08/09 14:00-15:00 60  39  27   4   2   1   3   2   0  5.7  1  Z  OSAKA


Time : Observed time interval
Total: Total number of meteors
Spor.: Number of Sporadic meteors
GIA  : Giacobinid meteor shower
Lm   : Limiting magnitude of field stars
CL   : Cloud cover
Dir  : Observation direction(Z:Zenith)


Note : Xi-Cet and Gamma-Cet are a one of the Taurid complex in Japanese.


Magnitude distributions
+------+---------------------+----+----+-------+
|      | -1  0  1  2  3  4  5| all| ave| Lm    |
+------+---------------------+----+----+-------+
| GIA  |        2  2  4  8  2|  18|3.33|5.5-5.8|
| NTA  |           1     1  1|   3|3.67|5.5-5.8|
| STA  |                 1   |   1|-.--|5.5-5.8|
| ORI  |     1     1  2      |   4|2.00|5.5-5.8|
|Xi-Cet|              1  2  1|   4|4.00|5.5-5.8|
+------+---------------------+----+----+-------+
|Spo.  |  1     3  5 14 46 21|  90|3.80|5.5-5.8|
+------+---------------------+----+----+-------+



Kazuhiro Sumie
Site : Chikusa platou, Chigusa ,Hyogo, Japan      134d24m , +35d13m


DATE       UT     TIME aM Spo. GIA Lm  CL Dir Obs.
----------------------------------------------------
1999 Oct.
08/09  12:20-13:00 40  15  13    2 6.5  0 Dra SUMKA
08/09  13:00-14:00 60  34  31    3 6.6  0  Z  SUMKA
08/09  14:00-15:00 60  38  36    2 6.7  0  Z  SUMKA
08/09  15:00-16:00 60  35  35    0 6.7  0  Z  SUMKA


Hiroyuki Okayasu observed during 10h30m-12hUT, Ken-Ichi Fushimi also observed
during 13h10m-14h10mUT. There were no GIA's meteor found.
Masayosi Ueda, Kazuhiro Suzuki observed GIA by HRO, they were not able to catch
any especially activity.  However, Chigusa High School caught tendency of a few
echo incleasing by HRO.


-----------------------------------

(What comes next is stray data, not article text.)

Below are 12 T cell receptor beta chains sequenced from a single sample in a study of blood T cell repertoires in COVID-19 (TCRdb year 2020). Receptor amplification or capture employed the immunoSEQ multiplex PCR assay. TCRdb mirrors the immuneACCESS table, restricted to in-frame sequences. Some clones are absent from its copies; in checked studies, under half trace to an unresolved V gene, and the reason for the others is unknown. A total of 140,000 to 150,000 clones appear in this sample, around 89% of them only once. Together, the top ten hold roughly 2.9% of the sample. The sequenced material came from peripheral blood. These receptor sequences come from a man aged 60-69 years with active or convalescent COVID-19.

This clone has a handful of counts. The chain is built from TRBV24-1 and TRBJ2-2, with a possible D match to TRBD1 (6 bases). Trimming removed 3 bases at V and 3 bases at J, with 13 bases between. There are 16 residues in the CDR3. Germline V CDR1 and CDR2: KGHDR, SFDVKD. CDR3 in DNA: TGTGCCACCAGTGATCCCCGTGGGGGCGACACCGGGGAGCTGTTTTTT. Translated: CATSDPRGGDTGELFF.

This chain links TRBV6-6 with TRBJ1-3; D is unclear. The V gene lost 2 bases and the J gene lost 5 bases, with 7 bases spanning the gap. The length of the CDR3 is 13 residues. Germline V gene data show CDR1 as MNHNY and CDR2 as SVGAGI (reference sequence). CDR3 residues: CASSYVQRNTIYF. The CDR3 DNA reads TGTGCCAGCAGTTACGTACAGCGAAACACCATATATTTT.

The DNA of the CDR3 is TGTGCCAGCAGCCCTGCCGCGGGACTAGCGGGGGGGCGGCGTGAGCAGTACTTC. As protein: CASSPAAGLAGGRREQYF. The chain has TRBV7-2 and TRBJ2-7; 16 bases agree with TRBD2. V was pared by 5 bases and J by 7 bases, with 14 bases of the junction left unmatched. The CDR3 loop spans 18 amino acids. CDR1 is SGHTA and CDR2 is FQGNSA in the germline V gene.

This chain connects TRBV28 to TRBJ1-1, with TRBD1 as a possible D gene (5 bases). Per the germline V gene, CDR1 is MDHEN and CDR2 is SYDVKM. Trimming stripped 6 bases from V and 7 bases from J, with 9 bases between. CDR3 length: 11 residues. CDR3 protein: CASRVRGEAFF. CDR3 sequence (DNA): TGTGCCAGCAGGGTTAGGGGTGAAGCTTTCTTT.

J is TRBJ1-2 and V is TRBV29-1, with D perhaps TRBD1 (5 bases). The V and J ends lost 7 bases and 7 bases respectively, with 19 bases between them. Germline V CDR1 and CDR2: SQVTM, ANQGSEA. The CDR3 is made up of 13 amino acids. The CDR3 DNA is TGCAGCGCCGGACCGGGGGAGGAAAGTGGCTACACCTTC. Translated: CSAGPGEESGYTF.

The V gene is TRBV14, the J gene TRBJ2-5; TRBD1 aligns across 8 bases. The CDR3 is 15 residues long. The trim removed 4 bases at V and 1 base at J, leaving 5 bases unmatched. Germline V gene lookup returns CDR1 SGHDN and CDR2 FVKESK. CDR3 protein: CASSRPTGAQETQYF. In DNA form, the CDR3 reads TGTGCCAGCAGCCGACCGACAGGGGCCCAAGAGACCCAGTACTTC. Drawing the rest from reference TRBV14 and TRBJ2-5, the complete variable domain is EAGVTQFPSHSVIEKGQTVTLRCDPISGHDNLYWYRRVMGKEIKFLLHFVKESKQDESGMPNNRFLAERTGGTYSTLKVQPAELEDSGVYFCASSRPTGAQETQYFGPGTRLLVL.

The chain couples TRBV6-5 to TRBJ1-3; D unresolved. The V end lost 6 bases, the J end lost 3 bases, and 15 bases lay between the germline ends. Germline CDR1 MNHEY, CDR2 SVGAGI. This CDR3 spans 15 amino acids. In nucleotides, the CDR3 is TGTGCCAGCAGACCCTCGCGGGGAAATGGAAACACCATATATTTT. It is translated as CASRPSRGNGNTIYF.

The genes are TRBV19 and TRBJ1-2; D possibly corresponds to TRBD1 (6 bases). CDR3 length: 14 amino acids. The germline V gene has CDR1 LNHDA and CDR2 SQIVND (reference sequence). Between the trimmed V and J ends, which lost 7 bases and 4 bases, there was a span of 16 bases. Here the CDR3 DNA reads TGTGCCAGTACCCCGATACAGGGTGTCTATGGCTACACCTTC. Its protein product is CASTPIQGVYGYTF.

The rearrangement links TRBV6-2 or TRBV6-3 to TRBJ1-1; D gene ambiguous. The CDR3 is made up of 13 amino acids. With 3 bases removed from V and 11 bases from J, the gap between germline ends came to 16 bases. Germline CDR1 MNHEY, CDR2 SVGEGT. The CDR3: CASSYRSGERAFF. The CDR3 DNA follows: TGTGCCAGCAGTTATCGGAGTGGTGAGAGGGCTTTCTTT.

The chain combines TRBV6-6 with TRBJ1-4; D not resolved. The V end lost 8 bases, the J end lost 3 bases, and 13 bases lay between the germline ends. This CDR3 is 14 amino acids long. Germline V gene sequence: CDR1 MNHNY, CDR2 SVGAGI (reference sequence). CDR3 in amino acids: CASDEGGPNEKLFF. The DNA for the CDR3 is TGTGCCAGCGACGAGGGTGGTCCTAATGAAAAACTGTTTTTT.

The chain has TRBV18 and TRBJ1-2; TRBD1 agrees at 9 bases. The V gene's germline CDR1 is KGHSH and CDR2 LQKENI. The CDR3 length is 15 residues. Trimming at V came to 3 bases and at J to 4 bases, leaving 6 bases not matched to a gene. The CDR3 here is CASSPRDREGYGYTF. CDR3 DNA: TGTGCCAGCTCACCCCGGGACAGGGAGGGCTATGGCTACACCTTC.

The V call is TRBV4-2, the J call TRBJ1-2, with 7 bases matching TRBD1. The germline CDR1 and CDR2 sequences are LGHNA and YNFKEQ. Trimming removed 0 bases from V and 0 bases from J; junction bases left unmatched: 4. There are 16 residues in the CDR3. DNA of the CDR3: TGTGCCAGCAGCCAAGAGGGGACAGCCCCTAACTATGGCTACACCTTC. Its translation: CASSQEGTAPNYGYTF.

thashi@din.or.jp  Hashimoto, Takema
Minor Meteor Shower Circular(MMSC)
URL : http://www.din.or.jp/~thashi/index_E.htm
-----------------------------------
Nippon Meteor Society (NMS)
Association of Meteor Observers in and around Tokyo Area (AMOTA)
-----------------------------------



Marco Langbroek, Voorschoten, the Netherlands

As reported in two quick e-mail flyers yesterday evening, I've been able to catch some Draconids last night. Below is a table with my data.

Activity was low level but enough stream members appeared to make it clear that the stream was active, rather like the low-level activity we noted from our country in 1998 just a few hours after the main outburst over Japan that year. Like 1998, meteors were faint.

My data suggest a tentative ZHR in the order of 11 +- 5 (period 20-21 UT).

I have been lucky, since the weather conditions are very bad at the moment due to a 'low pressure train' over our part of Europe, resulting in cloud cover and rainshowers. But I was lucky enough to get two serious periods of clear skies, each lasting 20 minutes, within one hour between 19:50 and 21:00 UT, enough to do some vigilant work. I have seen no other visual reports from my country except for a NEGATIVE one by Hans Betlem c.s. who were observing some 10 km to the north for 30 minutes or so, and report seeing NO Draconids (further details like limiting magnitude, cloud cover etc. are lacking currently. They were most likely observing from a site with more light pollution than that of me if they were at the place where I think they were). Peter Bus reports activity between 18-20 UT with Radio MS.